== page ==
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Dining in Indianapolis : Hoosier Fare Cooks Up Renaissance

June 07, 1987|PAUL LASLEY and ELIZABETH HARRYMAN | Lasley and Harryman are Beverly Hills free-lance writers

INDIANAPOLIS — Peter George is in the forefront of a culinary trend that is sweeping this heartland city like a summer thunderstorm.

"We're beginning to define a Midwestern cuisine," says George, owner and manager of Peter's restaurant in Indianapolis. "This area of the country has wonderful fruits and vegetables, great beef and excellent poultry, and we're developing a cuisine featuring these local ingredients in innovative recipes."

In August, Indianapolis will become the focus of international attention when it hosts the Pan American Games, the second-largest amateur sporting event in the world next to the Olympics. Visitors will find an array of good restaurants offering a new version of Hoosier cooking.

Pieces of modern art adorn the plain white walls of Peter's, a few blocks southeast of the city's revitalized downtown.

In the fall of 1985 George opened the restaurant and recruited young Hoosier chef Tony Hanslits to create exciting menus using local ingredients.

No. 1 in Ducks

"We use fish from the Great Lakes," George says, "along with local Angus beef and Indiana-raised duck. Most people don't realize that Indiana raises more duck than any other state, and it's third in the country in the sale of veal."

In the summer months George hand-selects fresh produce from the Farmer's Market two blocks away, and during the winter he buys from a hothouse farm near Cleveland.

Dinner began with cold chicken tossed with a peanut butter sauce and sesame seeds and served with incredibly fresh, crisp julienne vegetables. Then came a light, puffy gourmet pizza with yellow tomatoes, Iowa white Cheddar cheese and fresh chives, thyme, and rosemary.

Salads featured vine-ripened tomatoes, arugula, radicchio , romaine lettuce and goat cheese, with a raspberry vinaigrette.

For the main course we chose walleye pike (from Lake Superior) with a super-light coating of freshly toasted bread crumbs, feta cheese and lemon, and rabbit tenderloin grilled with rosemary and red pepper sauce. Baby summer squash in yellow and green were crisp and delicious.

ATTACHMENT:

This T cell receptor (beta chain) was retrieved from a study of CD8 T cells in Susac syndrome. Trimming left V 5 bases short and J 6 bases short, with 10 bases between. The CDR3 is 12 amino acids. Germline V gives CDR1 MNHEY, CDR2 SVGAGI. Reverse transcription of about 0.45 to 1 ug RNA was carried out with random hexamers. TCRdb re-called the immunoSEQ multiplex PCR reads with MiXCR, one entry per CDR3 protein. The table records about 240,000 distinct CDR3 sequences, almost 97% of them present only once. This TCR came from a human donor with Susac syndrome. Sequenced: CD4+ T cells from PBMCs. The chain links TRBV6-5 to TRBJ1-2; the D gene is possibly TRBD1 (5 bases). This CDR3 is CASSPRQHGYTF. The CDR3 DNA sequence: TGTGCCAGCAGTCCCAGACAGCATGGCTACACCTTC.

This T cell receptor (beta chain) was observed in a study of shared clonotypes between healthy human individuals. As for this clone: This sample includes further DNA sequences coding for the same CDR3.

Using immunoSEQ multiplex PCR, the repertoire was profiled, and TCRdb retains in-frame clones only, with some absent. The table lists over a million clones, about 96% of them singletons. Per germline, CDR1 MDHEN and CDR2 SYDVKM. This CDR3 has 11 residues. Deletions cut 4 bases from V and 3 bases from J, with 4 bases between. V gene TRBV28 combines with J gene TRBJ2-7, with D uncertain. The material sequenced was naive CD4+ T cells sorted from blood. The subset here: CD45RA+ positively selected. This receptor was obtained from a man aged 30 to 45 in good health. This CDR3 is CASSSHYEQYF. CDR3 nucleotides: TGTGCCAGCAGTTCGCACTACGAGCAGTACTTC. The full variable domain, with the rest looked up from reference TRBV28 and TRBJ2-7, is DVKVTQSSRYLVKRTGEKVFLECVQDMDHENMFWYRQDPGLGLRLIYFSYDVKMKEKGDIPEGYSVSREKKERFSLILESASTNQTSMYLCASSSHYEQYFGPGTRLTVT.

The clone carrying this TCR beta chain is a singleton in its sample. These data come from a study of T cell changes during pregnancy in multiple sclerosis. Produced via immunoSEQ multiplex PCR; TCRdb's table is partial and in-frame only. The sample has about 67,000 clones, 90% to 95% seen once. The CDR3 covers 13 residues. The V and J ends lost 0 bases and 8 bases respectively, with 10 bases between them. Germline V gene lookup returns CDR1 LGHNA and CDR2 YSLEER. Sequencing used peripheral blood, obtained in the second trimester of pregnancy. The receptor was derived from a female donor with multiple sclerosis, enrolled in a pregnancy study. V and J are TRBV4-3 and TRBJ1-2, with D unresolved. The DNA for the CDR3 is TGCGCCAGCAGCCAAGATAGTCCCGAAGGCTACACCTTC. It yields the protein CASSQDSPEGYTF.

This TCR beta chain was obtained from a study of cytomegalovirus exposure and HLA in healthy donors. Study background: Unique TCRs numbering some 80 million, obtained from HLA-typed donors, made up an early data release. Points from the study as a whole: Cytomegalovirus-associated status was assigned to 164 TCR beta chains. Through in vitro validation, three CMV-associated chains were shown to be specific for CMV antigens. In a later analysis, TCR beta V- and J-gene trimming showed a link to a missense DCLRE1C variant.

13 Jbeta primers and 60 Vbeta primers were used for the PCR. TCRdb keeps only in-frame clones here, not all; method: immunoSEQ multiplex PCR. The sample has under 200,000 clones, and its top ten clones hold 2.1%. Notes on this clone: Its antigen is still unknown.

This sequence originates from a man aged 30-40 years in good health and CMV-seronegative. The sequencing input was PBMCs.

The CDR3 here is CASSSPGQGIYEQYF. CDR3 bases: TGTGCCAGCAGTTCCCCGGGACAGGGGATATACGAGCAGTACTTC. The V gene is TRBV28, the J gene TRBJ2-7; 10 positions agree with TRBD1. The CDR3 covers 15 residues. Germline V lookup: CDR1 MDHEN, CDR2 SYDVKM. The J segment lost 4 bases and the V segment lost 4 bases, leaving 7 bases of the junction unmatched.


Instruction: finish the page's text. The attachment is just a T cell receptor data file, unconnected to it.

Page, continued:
Homemade Ice Cream

Dessert was homemade ice cream--peanut butter/banana and black walnut--and a creamy, smooth, upside-down apple pie prepared by pastry chef Cathy Duvall.

George serves the wines, from his extensive wine cellar. He features domestic wines almost exclusively, with particular emphasis on California vineyards.

The total bill came to about $30 per person, not including wine.

Like Peter's, Fletcher's American Grill & Cafe features regional cuisine imaginatively prepared. Fletcher Boyd and his wife, Gloria, began the trend here when they opened their two-tier restaurant downtown in the summer of 1985.

At street level is the informal, medium-priced grill where mesquite-cooked steaks and chicken, freshly baked dill rolls and Gloria's garlic/cheese potatoes are served in a sleek, modern setting. Entrees run $4 to $6 for lunch and $8 to $18 for dinner.

The more expensive and formal cafe downstairs is one of the loveliest dining rooms anywhere. The serene, candlelit room was done in pastels by local designer Amy Henderson and seems bathed in a soft, pink glow. The prix fixe menu includes appetizers, salad and entree for $29.50. Desserts are extra, at $3 to $5.

Surprises in Store

"I call our cuisine 'contemporary Hoosier eclectic,' " says Boyd, who coordinates menus with 33-year-old chef Ted Delay. "We try to surprise our customers by taking a familiar frame of reference and doing something a little different with it. For instance, we wrap our Beef Wellington in filo leaves instead of puff pastry."

Our meal began with a seafood sausage served in a cream sauce and angel hair spinach pasta with escargot. A salad of Belgian endive, enoki mushrooms and artichoke hearts in a sherry wine vinaigrette followed.

For the main course we chose blackened red snapper in a lime marinade and Moulard duck breast served with poached apples in a Calvados brown sauce. The flavors were intense and the preparations excellent.

Dessert was a Harlequin souffle--rich chocolate with vanilla sauce.

Another culinary treat is in the restaurant of the Canterbury Hotel, an enclave of Edwardian elegance in the center of Indianapolis. The wood-paneled dining room is a favorite place for business breakfasts and the fresh blueberry muffins are exceptional.

At lunch the house specialty is an angel hair pasta with smoked salmon, shiitake mushrooms, scallions and caviar in a sour cream sauce ($8.95).

Yorkshire Ham Medley

The British ambiance of the hotel is reflected in such menu items as a Yorkshire ham medley with pea pods, cucumbers, Belgian endive and Stilton ($6.50), and a Wiltshire porkpie with baked ham, fresh sage, pearl onions and potatoes ($6.50).

Dinner specialties include veal chop Lockerbie, with Canadian bacon and morels ($21); medallions of venison in a Cumberland sauce, with chanterelles and a chestnut puree ($22), and Hunter's quails with a Burgundy glaze ($16).

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